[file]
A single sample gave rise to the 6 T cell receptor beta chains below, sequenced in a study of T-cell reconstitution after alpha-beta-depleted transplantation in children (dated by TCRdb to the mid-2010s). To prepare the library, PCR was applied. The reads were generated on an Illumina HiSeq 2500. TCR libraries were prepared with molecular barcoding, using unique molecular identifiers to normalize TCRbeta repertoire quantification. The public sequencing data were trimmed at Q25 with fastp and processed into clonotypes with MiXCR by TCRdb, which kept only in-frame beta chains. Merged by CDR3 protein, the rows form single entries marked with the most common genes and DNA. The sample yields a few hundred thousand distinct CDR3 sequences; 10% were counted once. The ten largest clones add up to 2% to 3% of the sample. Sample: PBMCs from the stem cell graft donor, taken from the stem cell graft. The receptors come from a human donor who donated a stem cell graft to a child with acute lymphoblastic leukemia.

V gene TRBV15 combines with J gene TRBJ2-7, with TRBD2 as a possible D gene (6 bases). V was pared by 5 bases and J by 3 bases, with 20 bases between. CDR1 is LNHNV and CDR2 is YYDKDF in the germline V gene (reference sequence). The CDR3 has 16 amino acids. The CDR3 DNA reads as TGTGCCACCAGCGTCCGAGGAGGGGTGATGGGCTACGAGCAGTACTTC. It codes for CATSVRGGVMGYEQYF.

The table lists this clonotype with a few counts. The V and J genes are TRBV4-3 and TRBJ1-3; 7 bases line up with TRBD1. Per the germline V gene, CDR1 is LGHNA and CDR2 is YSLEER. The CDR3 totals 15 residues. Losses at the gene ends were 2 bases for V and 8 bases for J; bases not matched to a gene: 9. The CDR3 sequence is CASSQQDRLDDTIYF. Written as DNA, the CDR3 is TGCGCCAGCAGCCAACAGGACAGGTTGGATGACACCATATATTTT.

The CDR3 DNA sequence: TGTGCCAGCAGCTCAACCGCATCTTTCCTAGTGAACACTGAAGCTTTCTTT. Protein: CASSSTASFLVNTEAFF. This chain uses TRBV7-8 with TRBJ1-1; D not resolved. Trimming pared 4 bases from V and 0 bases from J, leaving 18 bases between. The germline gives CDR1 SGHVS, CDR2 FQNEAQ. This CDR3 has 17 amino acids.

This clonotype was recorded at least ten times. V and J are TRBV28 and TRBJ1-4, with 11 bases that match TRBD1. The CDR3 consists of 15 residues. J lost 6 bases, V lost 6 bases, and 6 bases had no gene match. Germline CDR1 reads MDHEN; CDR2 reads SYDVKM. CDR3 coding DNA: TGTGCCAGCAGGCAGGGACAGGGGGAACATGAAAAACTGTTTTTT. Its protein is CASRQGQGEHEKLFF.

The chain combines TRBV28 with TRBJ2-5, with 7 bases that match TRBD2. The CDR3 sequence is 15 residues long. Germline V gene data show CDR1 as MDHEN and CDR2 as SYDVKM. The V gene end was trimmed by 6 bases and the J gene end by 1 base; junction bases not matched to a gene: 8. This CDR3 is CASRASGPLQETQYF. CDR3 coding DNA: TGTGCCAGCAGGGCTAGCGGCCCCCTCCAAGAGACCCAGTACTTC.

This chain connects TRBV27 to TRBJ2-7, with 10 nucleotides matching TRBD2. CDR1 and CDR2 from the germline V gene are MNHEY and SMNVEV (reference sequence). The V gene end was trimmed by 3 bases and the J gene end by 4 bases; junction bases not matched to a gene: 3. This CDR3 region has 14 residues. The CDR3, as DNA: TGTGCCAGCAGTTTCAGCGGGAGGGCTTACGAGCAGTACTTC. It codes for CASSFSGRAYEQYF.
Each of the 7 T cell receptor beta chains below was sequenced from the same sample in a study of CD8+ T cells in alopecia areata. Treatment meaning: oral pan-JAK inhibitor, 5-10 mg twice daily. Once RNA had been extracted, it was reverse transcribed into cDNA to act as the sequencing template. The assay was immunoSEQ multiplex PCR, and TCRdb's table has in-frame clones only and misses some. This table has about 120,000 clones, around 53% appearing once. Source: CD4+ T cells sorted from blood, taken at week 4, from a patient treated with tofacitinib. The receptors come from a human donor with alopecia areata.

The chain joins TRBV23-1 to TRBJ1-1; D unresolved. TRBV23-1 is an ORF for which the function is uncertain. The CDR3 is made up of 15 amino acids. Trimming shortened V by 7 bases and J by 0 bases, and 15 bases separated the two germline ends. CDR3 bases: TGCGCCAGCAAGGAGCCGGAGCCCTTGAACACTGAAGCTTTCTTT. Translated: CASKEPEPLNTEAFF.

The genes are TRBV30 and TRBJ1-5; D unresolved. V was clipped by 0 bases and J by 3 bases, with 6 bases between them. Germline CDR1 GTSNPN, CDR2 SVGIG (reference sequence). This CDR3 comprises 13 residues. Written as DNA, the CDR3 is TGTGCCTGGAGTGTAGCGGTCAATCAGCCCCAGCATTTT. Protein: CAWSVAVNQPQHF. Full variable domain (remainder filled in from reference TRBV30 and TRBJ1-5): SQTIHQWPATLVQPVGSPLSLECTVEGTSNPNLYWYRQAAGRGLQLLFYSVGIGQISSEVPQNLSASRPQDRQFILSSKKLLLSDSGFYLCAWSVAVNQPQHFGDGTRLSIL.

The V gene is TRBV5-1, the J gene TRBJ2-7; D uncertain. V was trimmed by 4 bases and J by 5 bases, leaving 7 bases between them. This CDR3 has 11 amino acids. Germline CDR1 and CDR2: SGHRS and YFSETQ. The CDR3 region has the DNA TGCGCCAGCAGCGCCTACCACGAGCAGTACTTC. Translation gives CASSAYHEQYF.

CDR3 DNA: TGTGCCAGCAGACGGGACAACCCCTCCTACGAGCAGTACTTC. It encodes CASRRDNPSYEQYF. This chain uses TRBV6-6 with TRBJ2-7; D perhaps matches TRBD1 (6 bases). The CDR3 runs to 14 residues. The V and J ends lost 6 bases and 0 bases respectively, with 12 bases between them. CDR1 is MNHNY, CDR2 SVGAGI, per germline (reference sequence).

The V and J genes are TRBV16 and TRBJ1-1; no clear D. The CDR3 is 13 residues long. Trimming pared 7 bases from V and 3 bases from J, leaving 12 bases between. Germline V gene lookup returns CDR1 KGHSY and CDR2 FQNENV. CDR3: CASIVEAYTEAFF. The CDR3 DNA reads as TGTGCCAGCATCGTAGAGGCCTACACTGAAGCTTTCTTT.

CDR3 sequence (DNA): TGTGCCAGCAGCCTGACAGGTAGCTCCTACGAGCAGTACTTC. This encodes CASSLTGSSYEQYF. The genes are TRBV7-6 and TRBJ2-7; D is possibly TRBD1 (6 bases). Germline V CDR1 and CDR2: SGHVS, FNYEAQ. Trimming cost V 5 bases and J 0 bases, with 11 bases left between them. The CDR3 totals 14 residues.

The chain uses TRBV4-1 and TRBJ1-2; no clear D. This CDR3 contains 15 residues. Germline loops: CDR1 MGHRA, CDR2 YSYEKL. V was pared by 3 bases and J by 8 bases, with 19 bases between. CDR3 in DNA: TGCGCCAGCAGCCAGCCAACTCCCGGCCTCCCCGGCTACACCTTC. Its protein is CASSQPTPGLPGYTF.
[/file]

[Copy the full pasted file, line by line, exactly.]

A single sample gave rise to the 6 T cell receptor beta chains below, sequenced in a study of T-cell reconstitution after alpha-beta-depleted transplantation in children (dated by TCRdb to the mid-2010s). To prepare the library, PCR was applied. The reads were generated on an Illumina HiSeq 2500. TCR libraries were prepared with molecular barcoding, using unique molecular identifiers to normalize TCRbeta repertoire quantification. The public sequencing data were trimmed at Q25 with fastp and processed into clonotypes with MiXCR by TCRdb, which kept only in-frame beta chains. Merged by CDR3 protein, the rows form single entries marked with the most common genes and DNA. The sample yields a few hundred thousand distinct CDR3 sequences; 10% were counted once. The ten largest clones add up to 2% to 3% of the sample. Sample: PBMCs from the stem cell graft donor, taken from the stem cell graft. The receptors come from a human donor who donated a stem cell graft to a child with acute lymphoblastic leukemia.

V gene TRBV15 combines with J gene TRBJ2-7, with TRBD2 as a possible D gene (6 bases). V was pared by 5 bases and J by 3 bases, with 20 bases between. CDR1 is LNHNV and CDR2 is YYDKDF in the germline V gene (reference sequence). The CDR3 has 16 amino acids. The CDR3 DNA reads as TGTGCCACCAGCGTCCGAGGAGGGGTGATGGGCTACGAGCAGTACTTC. It codes for CATSVRGGVMGYEQYF.

The table lists this clonotype with a few counts. The V and J genes are TRBV4-3 and TRBJ1-3; 7 bases line up with TRBD1. Per the germline V gene, CDR1 is LGHNA and CDR2 is YSLEER. The CDR3 totals 15 residues. Losses at the gene ends were 2 bases for V and 8 bases for J; bases not matched to a gene: 9. The CDR3 sequence is CASSQQDRLDDTIYF. Written as DNA, the CDR3 is TGCGCCAGCAGCCAACAGGACAGGTTGGATGACACCATATATTTT.

The CDR3 DNA sequence: TGTGCCAGCAGCTCAACCGCATCTTTCCTAGTGAACACTGAAGCTTTCTTT. Protein: CASSSTASFLVNTEAFF. This chain uses TRBV7-8 with TRBJ1-1; D not resolved. Trimming pared 4 bases from V and 0 bases from J, leaving 18 bases between. The germline gives CDR1 SGHVS, CDR2 FQNEAQ. This CDR3 has 17 amino acids.

This clonotype was recorded at least ten times. V and J are TRBV28 and TRBJ1-4, with 11 bases that match TRBD1. The CDR3 consists of 15 residues. J lost 6 bases, V lost 6 bases, and 6 bases had no gene match. Germline CDR1 reads MDHEN; CDR2 reads SYDVKM. CDR3 coding DNA: TGTGCCAGCAGGCAGGGACAGGGGGAACATGAAAAACTGTTTTTT. Its protein is CASRQGQGEHEKLFF.

The chain combines TRBV28 with TRBJ2-5, with 7 bases that match TRBD2. The CDR3 sequence is 15 residues long. Germline V gene data show CDR1 as MDHEN and CDR2 as SYDVKM. The V gene end was trimmed by 6 bases and the J gene end by 1 base; junction bases not matched to a gene: 8. This CDR3 is CASRASGPLQETQYF. CDR3 coding DNA: TGTGCCAGCAGGGCTAGCGGCCCCCTCCAAGAGACCCAGTACTTC.

This chain connects TRBV27 to TRBJ2-7, with 10 nucleotides matching TRBD2. CDR1 and CDR2 from the germline V gene are MNHEY and SMNVEV (reference sequence). The V gene end was trimmed by 3 bases and the J gene end by 4 bases; junction bases not matched to a gene: 3. This CDR3 region has 14 residues. The CDR3, as DNA: TGTGCCAGCAGTTTCAGCGGGAGGGCTTACGAGCAGTACTTC. It codes for CASSFSGRAYEQYF.
Each of the 7 T cell receptor beta chains below was sequenced from the same sample in a study of CD8+ T cells in alopecia areata. Treatment meaning: oral pan-JAK inhibitor, 5-10 mg twice daily. Once RNA had been extracted, it was reverse transcribed into cDNA to act as the sequencing template. The assay was immunoSEQ multiplex PCR, and TCRdb's table has in-frame clones only and misses some. This table has about 120,000 clones, around 53% appearing once. Source: CD4+ T cells sorted from blood, taken at week 4, from a patient treated with tofacitinib. The receptors come from a human donor with alopecia areata.

The chain joins TRBV23-1 to TRBJ1-1; D unresolved. TRBV23-1 is an ORF for which the function is uncertain. The CDR3 is made up of 15 amino acids. Trimming shortened V by 7 bases and J by 0 bases, and 15 bases separated the two germline ends. CDR3 bases: TGCGCCAGCAAGGAGCCGGAGCCCTTGAACACTGAAGCTTTCTTT. Translated: CASKEPEPLNTEAFF.

The genes are TRBV30 and TRBJ1-5; D unresolved. V was clipped by 0 bases and J by 3 bases, with 6 bases between them. Germline CDR1 GTSNPN, CDR2 SVGIG (reference sequence). This CDR3 comprises 13 residues. Written as DNA, the CDR3 is TGTGCCTGGAGTGTAGCGGTCAATCAGCCCCAGCATTTT. Protein: CAWSVAVNQPQHF. Full variable domain (remainder filled in from reference TRBV30 and TRBJ1-5): SQTIHQWPATLVQPVGSPLSLECTVEGTSNPNLYWYRQAAGRGLQLLFYSVGIGQISSEVPQNLSASRPQDRQFILSSKKLLLSDSGFYLCAWSVAVNQPQHFGDGTRLSIL.

The V gene is TRBV5-1, the J gene TRBJ2-7; D uncertain. V was trimmed by 4 bases and J by 5 bases, leaving 7 bases between them. This CDR3 has 11 amino acids. Germline CDR1 and CDR2: SGHRS and YFSETQ. The CDR3 region has the DNA TGCGCCAGCAGCGCCTACCACGAGCAGTACTTC. Translation gives CASSAYHEQYF.

CDR3 DNA: TGTGCCAGCAGACGGGACAACCCCTCCTACGAGCAGTACTTC. It encodes CASRRDNPSYEQYF. This chain uses TRBV6-6 with TRBJ2-7; D perhaps matches TRBD1 (6 bases). The CDR3 runs to 14 residues. The V and J ends lost 6 bases and 0 bases respectively, with 12 bases between them. CDR1 is MNHNY, CDR2 SVGAGI, per germline (reference sequence).

The V and J genes are TRBV16 and TRBJ1-1; no clear D. The CDR3 is 13 residues long. Trimming pared 7 bases from V and 3 bases from J, leaving 12 bases between. Germline V gene lookup returns CDR1 KGHSY and CDR2 FQNENV. CDR3: CASIVEAYTEAFF. The CDR3 DNA reads as TGTGCCAGCATCGTAGAGGCCTACACTGAAGCTTTCTTT.

CDR3 sequence (DNA): TGTGCCAGCAGCCTGACAGGTAGCTCCTACGAGCAGTACTTC. This encodes CASSLTGSSYEQYF. The genes are TRBV7-6 and TRBJ2-7; D is possibly TRBD1 (6 bases). Germline V CDR1 and CDR2: SGHVS, FNYEAQ. Trimming cost V 5 bases and J 0 bases, with 11 bases left between them. The CDR3 totals 14 residues.

The chain uses TRBV4-1 and TRBJ1-2; no clear D. This CDR3 contains 15 residues. Germline loops: CDR1 MGHRA, CDR2 YSYEKL. V was pared by 3 bases and J by 8 bases, with 19 bases between. CDR3 in DNA: TGCGCCAGCAGCCAGCCAACTCCCGGCCTCCCCGGCTACACCTTC. Its protein is CASSQPTPGLPGYTF.